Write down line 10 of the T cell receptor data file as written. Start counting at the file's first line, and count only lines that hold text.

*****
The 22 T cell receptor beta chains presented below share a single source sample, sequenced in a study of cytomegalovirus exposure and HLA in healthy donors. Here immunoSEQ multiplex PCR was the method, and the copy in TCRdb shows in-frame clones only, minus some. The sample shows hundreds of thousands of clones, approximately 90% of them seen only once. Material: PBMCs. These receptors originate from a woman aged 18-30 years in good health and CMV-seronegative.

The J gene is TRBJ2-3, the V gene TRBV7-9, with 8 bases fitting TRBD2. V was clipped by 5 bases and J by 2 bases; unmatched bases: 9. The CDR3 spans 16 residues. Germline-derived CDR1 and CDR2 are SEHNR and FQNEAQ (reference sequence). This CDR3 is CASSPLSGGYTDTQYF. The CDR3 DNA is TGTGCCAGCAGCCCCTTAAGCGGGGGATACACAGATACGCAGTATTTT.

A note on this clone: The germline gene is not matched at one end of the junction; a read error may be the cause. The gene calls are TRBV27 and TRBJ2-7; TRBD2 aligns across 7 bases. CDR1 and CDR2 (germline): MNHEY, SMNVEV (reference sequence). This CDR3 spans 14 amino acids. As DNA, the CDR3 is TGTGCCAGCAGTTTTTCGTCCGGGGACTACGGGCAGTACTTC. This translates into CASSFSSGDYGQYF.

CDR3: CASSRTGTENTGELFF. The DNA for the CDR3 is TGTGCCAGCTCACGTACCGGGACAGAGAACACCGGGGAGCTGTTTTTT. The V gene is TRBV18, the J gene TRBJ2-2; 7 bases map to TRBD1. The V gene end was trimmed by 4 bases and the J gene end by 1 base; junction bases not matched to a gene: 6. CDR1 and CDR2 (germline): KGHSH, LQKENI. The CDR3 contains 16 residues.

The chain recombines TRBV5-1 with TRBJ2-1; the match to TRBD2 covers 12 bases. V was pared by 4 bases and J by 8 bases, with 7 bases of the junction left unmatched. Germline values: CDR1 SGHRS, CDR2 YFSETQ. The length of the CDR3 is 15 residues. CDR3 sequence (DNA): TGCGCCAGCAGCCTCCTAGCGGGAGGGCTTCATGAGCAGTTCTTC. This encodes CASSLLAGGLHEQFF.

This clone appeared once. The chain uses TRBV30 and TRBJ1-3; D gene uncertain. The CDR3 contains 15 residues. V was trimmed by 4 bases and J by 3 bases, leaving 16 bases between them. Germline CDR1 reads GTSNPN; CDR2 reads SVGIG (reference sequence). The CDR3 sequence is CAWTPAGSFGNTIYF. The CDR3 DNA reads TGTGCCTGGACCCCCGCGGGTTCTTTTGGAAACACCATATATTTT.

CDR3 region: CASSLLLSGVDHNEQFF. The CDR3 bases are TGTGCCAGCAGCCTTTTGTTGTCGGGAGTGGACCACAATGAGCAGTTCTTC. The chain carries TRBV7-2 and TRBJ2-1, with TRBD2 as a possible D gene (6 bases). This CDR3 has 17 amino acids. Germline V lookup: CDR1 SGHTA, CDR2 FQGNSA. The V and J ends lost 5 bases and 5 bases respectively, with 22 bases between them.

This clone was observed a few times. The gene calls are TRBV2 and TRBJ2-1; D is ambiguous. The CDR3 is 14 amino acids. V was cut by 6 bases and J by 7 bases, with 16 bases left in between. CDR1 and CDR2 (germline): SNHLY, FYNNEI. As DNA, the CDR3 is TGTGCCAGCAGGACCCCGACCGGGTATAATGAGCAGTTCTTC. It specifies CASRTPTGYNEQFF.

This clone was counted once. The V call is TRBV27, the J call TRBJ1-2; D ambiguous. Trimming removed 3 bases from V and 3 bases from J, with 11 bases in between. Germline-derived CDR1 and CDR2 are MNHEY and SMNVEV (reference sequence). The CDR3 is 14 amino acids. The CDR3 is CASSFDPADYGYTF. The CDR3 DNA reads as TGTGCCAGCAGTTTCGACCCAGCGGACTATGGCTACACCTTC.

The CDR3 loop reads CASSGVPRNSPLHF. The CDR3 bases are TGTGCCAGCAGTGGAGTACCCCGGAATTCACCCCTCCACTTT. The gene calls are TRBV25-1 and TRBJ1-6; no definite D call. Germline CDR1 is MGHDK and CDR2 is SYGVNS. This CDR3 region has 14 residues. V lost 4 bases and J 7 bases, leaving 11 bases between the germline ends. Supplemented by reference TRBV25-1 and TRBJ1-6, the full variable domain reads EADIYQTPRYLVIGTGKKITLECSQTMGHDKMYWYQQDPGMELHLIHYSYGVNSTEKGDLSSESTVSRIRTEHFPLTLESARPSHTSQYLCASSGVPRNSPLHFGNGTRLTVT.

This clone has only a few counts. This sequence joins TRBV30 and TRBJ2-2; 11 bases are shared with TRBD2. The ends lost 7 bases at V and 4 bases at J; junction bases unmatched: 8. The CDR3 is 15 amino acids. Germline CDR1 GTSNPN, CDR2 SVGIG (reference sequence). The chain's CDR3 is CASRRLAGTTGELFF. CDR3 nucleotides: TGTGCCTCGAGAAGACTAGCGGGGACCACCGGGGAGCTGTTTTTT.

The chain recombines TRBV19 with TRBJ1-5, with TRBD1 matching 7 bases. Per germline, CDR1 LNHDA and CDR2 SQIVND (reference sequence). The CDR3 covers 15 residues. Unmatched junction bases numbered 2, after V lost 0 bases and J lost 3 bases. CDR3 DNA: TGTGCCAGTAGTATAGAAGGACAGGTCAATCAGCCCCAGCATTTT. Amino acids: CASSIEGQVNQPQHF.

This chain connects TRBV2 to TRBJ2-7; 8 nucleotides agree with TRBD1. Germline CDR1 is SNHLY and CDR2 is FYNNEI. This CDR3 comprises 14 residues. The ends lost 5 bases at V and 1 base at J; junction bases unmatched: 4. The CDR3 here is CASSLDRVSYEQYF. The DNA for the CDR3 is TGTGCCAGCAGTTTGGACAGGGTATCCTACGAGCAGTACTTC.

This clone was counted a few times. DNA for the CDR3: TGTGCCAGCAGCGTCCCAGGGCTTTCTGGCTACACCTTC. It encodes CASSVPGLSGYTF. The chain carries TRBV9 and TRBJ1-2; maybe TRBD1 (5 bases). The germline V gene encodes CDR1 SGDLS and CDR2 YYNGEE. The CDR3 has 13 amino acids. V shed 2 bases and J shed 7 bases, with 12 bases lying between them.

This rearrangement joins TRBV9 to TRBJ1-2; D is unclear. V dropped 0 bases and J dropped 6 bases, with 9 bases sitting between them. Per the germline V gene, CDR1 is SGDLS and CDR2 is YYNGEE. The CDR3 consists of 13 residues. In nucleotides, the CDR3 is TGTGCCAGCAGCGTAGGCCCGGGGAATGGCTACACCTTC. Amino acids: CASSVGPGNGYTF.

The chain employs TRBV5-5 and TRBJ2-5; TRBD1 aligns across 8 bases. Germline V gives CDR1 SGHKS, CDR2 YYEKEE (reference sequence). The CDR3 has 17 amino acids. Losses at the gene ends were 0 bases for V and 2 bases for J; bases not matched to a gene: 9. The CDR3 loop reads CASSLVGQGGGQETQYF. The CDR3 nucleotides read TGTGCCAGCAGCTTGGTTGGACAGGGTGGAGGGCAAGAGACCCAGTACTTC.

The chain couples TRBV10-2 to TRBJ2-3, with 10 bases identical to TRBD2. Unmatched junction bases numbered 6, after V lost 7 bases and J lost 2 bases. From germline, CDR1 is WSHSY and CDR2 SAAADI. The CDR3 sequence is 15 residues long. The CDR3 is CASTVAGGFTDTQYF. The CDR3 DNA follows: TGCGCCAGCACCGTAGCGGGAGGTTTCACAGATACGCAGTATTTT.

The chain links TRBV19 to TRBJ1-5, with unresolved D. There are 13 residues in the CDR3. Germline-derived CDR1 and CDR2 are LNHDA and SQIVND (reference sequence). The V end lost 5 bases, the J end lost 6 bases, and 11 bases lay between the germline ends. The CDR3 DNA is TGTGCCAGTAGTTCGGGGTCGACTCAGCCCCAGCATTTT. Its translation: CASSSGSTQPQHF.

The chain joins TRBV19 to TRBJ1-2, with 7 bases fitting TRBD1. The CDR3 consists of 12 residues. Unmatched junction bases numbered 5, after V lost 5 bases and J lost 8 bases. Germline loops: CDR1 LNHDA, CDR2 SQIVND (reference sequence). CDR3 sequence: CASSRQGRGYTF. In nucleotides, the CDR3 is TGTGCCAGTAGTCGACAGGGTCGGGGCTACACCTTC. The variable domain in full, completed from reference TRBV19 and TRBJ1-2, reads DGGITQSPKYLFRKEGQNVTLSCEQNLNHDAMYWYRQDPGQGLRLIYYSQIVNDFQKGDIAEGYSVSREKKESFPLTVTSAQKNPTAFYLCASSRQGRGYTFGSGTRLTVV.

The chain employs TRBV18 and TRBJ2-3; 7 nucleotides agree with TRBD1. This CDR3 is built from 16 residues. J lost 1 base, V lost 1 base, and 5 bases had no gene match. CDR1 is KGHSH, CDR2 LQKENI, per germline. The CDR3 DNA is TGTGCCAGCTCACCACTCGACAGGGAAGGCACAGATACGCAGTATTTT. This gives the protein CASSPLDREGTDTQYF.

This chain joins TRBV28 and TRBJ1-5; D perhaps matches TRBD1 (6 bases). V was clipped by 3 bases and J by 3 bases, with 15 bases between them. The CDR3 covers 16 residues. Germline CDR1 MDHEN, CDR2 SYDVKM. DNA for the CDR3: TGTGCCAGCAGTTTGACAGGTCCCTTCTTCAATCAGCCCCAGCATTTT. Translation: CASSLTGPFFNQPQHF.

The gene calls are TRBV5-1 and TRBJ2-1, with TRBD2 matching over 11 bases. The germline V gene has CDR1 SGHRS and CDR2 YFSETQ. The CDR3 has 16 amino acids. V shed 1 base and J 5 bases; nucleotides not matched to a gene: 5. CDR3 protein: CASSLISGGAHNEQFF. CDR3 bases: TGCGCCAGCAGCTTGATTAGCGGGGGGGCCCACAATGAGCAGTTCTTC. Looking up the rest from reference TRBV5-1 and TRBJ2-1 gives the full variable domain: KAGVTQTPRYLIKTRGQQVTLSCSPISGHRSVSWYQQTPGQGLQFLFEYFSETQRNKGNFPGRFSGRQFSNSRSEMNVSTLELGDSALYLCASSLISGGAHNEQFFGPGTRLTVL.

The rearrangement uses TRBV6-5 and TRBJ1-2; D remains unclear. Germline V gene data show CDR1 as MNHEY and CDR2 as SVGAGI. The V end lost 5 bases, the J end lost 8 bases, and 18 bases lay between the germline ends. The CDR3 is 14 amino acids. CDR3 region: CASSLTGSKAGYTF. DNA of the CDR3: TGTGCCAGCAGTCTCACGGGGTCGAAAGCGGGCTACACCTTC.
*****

The CDR3 loop reads CASSGVPRNSPLHF. The CDR3 bases are TGTGCCAGCAGTGGAGTACCCCGGAATTCACCCCTCCACTTT. The gene calls are TRBV25-1 and TRBJ1-6; no definite D call. Germline CDR1 is MGHDK and CDR2 is SYGVNS. This CDR3 region has 14 residues. V lost 4 bases and J 7 bases, leaving 11 bases between the germline ends. Supplemented by reference TRBV25-1 and TRBJ1-6, the full variable domain reads EADIYQTPRYLVIGTGKKITLECSQTMGHDKMYWYQQDPGMELHLIHYSYGVNSTEKGDLSSESTVSRIRTEHFPLTLESARPSHTSQYLCASSGVPRNSPLHFGNGTRLTVT.